Tips for caring, helping, getting by

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Here are resources and creative ideas to help others, and yourself, during this time of coronavirus-induced uncertainty and boredom. 

• Even in the pandemic, United Way of Greater Portland can connect you with one-time or long-lasting volunteer opportunities. Look at the website for the  UWGP Volunteer Newsletter Special Edition, Covid-19 Resource Guide, published instead of the monthly Volunteer Engagement Newsletter.

• Still haven’t filed your 2019 taxes? Have questions or need free help? Greater Portland CA$H is a part of a state-wide effort working to help Mainers by: Creating Assets, Saving and Hope. The organization also hosts classes, trainings and workshops offering everything from budgeting basics to a 10-hour homebuying course. cashmaine.org/class-listings/

• Many parents are concerned that children are falling behind in school, or are not getting the at-home academic support they need. Look up the Learn to Be Foundation which offers free online tutoring in math, language arts and sciences.

• The Opportunity Alliance is holding a one day virtual fundraiser on June 4th, 2020 for RAISE – to support their mission, celebrate community, and to help  meet the growing needs of our neighbors. opportunityalliance.org/raise/

• Portland restaurant delivery services are working full-tilt these days, but shout out to hyper-local 2DineIn.com for their 2DineIn Frontline Support and Community Outreach program. Diners can contribute as little as one dollar when ordering and 100% of all funds donated are used to buy food from a participating restaurant and donated to an organization in need.

• The Greater Portland COVID-19 Community Relief Fund. Spearheaded by United Way and a group of six major donors, the goal is to support urgent needs. Visit unitedwaygp.org/covid. All of your gift will directly help our most vulnerable neighbors.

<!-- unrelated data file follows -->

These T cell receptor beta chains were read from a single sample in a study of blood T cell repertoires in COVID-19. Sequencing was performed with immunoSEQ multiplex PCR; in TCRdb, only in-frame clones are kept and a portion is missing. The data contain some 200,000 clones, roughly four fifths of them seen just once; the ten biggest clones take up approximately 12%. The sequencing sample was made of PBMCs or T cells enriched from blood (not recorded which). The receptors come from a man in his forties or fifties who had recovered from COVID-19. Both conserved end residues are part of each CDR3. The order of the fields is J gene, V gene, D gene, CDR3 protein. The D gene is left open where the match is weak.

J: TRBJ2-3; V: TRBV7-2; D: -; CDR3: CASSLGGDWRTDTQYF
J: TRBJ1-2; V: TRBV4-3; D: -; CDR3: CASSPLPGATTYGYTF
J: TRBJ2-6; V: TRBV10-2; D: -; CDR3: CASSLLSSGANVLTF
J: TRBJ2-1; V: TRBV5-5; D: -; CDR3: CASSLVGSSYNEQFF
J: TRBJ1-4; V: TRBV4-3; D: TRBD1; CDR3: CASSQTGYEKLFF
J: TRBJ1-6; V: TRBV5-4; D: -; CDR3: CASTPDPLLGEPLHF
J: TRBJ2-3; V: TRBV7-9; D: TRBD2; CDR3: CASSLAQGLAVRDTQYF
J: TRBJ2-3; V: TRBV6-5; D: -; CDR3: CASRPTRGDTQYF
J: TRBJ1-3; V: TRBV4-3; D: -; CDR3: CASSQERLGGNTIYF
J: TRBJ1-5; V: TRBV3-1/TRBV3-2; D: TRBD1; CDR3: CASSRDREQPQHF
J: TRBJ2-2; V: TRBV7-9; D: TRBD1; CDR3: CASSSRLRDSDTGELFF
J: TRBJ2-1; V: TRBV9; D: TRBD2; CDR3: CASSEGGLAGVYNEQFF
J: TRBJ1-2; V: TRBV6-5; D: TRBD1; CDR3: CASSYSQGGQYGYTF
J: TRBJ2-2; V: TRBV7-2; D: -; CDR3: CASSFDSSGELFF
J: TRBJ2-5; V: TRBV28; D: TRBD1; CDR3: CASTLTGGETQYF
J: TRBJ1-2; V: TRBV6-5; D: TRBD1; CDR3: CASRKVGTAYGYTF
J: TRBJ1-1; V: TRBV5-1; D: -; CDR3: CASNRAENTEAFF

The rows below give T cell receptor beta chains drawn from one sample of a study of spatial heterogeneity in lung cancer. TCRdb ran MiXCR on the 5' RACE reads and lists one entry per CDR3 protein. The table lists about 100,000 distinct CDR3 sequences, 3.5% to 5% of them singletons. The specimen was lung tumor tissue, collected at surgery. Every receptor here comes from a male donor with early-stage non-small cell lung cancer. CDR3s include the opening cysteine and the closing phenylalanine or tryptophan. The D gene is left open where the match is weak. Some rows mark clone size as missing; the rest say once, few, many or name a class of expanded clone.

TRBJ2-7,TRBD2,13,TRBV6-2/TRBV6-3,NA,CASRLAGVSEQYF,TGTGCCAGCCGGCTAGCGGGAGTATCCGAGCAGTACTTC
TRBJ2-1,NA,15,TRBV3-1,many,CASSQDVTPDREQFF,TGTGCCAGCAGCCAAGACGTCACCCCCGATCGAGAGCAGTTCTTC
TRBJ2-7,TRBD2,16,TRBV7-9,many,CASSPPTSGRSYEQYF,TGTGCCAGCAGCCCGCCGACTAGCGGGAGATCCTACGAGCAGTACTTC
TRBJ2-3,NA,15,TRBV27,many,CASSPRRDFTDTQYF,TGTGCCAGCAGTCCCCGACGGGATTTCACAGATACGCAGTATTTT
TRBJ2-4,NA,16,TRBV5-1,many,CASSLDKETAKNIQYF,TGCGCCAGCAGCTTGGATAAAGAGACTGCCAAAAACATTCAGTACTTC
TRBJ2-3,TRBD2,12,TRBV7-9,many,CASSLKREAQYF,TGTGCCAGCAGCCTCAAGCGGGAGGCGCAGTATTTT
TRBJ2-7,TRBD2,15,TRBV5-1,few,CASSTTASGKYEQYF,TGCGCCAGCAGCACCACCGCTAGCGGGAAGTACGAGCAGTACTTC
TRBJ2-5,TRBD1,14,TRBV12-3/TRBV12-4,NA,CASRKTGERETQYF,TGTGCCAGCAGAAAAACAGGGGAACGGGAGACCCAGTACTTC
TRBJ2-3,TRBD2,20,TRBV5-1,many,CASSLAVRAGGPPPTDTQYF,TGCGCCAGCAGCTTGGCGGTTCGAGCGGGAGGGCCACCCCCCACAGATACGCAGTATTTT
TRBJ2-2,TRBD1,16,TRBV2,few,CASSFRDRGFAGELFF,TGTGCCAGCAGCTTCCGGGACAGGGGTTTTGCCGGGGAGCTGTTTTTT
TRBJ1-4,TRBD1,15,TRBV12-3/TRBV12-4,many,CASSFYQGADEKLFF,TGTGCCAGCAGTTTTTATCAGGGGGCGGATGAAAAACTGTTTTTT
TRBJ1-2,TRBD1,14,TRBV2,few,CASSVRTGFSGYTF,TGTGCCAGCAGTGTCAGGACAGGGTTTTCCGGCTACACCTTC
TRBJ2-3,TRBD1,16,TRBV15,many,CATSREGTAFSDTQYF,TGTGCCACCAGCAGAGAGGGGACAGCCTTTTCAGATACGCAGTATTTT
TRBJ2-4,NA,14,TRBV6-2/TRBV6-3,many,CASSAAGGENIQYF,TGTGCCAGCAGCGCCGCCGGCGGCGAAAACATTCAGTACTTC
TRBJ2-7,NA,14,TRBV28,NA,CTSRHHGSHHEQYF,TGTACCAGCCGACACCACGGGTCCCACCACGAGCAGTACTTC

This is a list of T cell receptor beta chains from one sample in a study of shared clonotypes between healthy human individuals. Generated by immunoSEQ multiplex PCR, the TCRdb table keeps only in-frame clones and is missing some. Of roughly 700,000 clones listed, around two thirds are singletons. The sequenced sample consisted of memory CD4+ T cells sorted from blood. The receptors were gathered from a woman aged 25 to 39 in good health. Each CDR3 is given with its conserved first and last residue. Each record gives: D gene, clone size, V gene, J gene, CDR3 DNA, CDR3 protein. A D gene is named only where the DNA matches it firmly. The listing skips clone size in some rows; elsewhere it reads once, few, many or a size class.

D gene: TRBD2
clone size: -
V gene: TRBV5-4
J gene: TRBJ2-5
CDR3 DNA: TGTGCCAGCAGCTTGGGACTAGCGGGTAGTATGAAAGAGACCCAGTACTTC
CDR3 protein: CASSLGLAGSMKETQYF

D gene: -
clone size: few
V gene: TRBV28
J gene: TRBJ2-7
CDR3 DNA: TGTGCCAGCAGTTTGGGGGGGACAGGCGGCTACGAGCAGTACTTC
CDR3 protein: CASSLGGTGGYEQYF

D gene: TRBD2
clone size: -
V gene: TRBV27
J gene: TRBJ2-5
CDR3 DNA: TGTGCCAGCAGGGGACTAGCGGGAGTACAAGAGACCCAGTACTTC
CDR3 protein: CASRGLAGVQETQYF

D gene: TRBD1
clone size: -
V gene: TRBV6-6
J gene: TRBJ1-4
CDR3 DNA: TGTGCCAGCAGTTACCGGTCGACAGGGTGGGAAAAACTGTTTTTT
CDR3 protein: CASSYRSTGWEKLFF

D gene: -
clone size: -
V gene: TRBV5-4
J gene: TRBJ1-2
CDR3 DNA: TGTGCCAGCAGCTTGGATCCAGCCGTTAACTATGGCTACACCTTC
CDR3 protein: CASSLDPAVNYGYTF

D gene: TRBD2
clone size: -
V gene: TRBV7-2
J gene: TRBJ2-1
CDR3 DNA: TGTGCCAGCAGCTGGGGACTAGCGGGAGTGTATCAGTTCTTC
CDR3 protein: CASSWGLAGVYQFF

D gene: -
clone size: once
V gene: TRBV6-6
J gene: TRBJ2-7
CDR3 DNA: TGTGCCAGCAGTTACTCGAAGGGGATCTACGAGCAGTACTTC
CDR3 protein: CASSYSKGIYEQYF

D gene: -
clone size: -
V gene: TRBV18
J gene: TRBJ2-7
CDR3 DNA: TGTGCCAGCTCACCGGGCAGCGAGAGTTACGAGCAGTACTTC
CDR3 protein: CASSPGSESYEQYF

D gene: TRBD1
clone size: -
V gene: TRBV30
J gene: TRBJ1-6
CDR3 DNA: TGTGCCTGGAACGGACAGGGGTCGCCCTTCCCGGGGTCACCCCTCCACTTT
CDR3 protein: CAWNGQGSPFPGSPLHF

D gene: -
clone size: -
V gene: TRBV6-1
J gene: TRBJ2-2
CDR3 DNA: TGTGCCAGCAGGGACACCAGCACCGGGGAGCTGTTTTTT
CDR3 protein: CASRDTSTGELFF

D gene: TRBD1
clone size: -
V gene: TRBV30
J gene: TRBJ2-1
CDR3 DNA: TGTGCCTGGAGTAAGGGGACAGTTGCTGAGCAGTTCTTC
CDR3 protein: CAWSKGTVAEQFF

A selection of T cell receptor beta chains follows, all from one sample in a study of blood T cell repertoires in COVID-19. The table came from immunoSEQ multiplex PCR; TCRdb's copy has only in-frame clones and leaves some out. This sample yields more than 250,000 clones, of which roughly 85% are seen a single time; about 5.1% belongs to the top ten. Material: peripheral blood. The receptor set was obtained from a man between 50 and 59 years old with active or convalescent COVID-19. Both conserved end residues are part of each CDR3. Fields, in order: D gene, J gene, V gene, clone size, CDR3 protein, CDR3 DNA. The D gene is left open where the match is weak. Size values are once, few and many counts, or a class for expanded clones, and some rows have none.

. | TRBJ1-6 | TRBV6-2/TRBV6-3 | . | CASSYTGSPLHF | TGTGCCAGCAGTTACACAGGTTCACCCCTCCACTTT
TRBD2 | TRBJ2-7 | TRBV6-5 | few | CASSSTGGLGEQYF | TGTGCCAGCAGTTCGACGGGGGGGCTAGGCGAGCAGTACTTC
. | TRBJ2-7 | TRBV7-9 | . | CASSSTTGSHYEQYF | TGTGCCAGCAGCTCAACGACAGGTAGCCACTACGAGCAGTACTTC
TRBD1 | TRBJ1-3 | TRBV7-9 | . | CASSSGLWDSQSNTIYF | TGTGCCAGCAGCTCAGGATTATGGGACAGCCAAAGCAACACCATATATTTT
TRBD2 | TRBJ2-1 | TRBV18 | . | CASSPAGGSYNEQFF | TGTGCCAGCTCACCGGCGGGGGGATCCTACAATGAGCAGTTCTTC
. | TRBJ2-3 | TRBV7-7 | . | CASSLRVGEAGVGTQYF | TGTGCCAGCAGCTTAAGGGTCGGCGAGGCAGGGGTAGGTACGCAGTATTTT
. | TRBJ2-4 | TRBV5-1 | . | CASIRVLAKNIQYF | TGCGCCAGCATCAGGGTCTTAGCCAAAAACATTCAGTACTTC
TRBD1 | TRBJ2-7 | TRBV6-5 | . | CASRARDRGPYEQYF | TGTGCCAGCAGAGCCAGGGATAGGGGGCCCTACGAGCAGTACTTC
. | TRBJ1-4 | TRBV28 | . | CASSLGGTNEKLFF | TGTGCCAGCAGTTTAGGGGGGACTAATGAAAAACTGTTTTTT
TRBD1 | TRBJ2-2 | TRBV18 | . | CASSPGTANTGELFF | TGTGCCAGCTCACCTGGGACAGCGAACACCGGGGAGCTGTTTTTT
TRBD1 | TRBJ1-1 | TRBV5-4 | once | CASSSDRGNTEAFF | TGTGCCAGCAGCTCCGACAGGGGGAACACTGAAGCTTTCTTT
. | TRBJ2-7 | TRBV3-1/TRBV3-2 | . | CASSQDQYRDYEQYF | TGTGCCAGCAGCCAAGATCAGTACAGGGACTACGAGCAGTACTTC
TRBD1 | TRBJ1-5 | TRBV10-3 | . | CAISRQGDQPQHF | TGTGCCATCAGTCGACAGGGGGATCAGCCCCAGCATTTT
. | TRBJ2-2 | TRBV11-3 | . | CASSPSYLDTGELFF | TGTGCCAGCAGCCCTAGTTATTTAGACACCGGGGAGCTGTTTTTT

• In Maine, 211maine.org is a comprehensive umbrella for everything from how to file unemployment to assistance with substance abuse during the pandemic. For federal resources go to benefits.gov

 

• Unitil created the Unitil Customer Assistance & Recovery Effort (U-CARE) Fund and has donated $150,000 to Community Action Programs. Call The Opportunity Alliance (Portland Region, ME) 207-553-5900 for information and help. 

• FrontLine WarmLine is a state launched program to meet the needs of health care workers, first responders, and others on the front line. Staffed by volunteer mental health professionals, the service offers counseling on coping with anxiety, stress and grief associated with the pandemic. Call 207-221-8196, 8am – 9pm daily. Not a frontline worker? Call 207-771-WARM.

• The Good Shepherd Food Bank updates a growing list of largely volunteer-led food pantries and meal sites at 2pm daily at gsfb.org. 

• Help for Pet Owners: RedRover Relief Emergency Boarding grants. If you or someone you know needs help taking care of an animal because of a COVID-19 hospitalization, or if the pet owner is recovering at home and unable to care for their pet, RedRover has created an assistance program. These grants will cover the cost of up to two weeks of pet boarding. Help is also available for emergency veterinary care at RedRover Relief Urgent Care grants. Go to redrover.org for more information.

• Go to FoodPantries.org and search Portland, Maine for a list of local pantries and logistics for each. Lists for other Maine cities are also available. Call ahead to confirm information.

• Covid Coach offers exercises, resources and tracking for dealing with isolation, unemployment, anxiety and other stressors fueled by the pandemic. Developed by the National Center for PTSD/US Department of Veteran Affairs, the app is free on all platforms.

• Canceling your fundraiser? Many non-profits host annual events in the Spring and early summer but have had to cancel due to the virus. Getfullyfunded.com offers practical and realistic ways to salvage your fundraiser.

• Major lenders and automakers are helping car shoppers with Coronavirus Car Payment Relief Programs. With local dealerships now open for business, be sure to compare offers beyond a 90-day payment deferral for new and leasedcars.

• Maine Fish Direct went Facebook live on March 22 with a win-win offer to Help Maine’s Fisherman while Feeding Your Family. Individual fisherman, as well as Hawkes Lobster and Stoney Brook Lobster Pound update posts often with daily catches, how to pre-order, prices and where in Maine they will be. See their Facebook page for the stunning photos alone. For additional options including shipping, visit Maine’s Working Waterfront – Seafood Connect at unitedfishermenfoundation.com/find-a-harvester. 

• CSAs offering delivery to Portland have been sold out for months, but debuting this week is Maine Market Box. Operating like a meal delivery subscription service such as Fresh or Blue Apron, this Biddeford start-up has mostly local fruit and produce, much of it certified organic, from partnering farms. Grocery add-ons such as eggs, cheese and Union Bagel are also available. Reach out to jillian@mainemarketbox.com or visit the user-friendly website.